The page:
The modal dynamic characteristics of an underwater propeller are investigated using a coupling of the Finite Element Method (FEM) to model the propeller and the Boundary Element Method (BEM) to model the fluid. Results of this numerical model are presented for a fluid-loaded propeller and are compared with experimental holographic results.

The FEM is known to yield very reliable solutions in the analysis of the modal dynamic characteristics of solid structures such as a propeller and the BEM is very attractive in dealing with infinite domain problems and the radiation condition, such as the infinite fluid field. Combining the two methods exploits the best attributes of both. The fluid/structural coupling is achieved by discretizing Kirchhoff’s integral with boundary elements and isolating the effective mass of the fluid. This effective mass is in the form of a mass matrix which is coupled by the degrees of freedom of the propeller. The effective mass is then input into a finite element program in the form of user elements along with the propeller’s geometry, material properties, and boundary conditions to simulate an underwater propeller in a hub.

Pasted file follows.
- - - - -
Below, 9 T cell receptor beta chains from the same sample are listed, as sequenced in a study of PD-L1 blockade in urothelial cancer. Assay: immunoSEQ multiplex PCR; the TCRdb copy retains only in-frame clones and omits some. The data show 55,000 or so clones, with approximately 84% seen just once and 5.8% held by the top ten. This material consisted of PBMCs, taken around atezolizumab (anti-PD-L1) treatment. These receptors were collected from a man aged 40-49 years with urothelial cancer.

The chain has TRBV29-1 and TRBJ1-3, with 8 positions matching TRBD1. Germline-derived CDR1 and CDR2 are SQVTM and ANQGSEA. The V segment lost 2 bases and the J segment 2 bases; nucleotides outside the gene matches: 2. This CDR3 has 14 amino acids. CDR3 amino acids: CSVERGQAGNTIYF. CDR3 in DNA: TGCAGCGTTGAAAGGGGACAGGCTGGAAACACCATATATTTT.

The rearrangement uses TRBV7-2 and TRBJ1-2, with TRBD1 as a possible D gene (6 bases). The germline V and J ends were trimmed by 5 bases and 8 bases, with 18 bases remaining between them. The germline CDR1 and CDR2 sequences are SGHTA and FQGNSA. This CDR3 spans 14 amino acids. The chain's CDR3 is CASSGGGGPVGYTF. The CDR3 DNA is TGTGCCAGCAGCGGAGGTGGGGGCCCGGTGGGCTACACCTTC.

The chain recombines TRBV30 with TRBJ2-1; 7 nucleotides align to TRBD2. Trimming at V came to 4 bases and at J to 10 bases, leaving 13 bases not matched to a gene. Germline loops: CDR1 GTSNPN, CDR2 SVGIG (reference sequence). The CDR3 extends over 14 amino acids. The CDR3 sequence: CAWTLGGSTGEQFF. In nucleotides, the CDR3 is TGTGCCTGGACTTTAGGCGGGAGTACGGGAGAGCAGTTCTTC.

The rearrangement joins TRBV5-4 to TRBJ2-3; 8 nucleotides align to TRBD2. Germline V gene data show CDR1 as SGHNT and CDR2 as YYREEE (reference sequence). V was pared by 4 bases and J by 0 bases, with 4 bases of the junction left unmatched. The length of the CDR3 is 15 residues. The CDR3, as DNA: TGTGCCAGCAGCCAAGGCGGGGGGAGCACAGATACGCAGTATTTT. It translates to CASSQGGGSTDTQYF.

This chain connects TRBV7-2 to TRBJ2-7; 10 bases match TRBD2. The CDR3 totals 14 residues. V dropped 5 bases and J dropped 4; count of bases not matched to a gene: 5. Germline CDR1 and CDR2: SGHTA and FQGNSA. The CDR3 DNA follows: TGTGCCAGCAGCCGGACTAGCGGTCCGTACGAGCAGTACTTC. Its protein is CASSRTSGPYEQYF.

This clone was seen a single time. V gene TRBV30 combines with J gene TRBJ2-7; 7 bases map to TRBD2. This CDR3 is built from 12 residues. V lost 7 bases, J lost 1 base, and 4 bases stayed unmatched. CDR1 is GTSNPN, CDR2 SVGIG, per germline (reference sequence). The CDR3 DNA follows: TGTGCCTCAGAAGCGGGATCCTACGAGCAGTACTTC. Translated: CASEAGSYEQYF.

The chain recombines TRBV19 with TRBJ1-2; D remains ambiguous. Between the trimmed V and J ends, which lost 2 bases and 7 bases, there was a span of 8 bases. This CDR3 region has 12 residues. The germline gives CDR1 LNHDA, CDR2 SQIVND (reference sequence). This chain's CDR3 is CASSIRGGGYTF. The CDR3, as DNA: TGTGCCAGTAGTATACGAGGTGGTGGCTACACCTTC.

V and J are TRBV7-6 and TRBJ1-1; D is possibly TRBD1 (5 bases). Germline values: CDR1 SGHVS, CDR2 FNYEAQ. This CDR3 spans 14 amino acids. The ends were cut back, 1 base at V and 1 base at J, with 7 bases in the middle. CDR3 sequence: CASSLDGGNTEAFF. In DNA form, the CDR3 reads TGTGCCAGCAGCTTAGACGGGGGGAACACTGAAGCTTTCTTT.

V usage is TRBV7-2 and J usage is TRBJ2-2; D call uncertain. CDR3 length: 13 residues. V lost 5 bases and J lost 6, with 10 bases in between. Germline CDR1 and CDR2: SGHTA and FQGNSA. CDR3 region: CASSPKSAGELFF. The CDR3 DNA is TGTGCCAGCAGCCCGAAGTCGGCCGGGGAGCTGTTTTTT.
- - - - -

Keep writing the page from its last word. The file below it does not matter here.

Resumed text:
An experiment using time averaged holographic interferometry was performed to identify the resonant modes of the propeller, identical in geometry to that used in the FEM model. In order to simulate the boundary conditions of the model the propeller was rigidly clamped in a vise at it’s root and submerged in water. Excitation of the propeller was provided by means of a mechanical shaker mounted to the vise.

Both the resonant frequencies and their respective mode shapes agreed favorably with numerical predictions.

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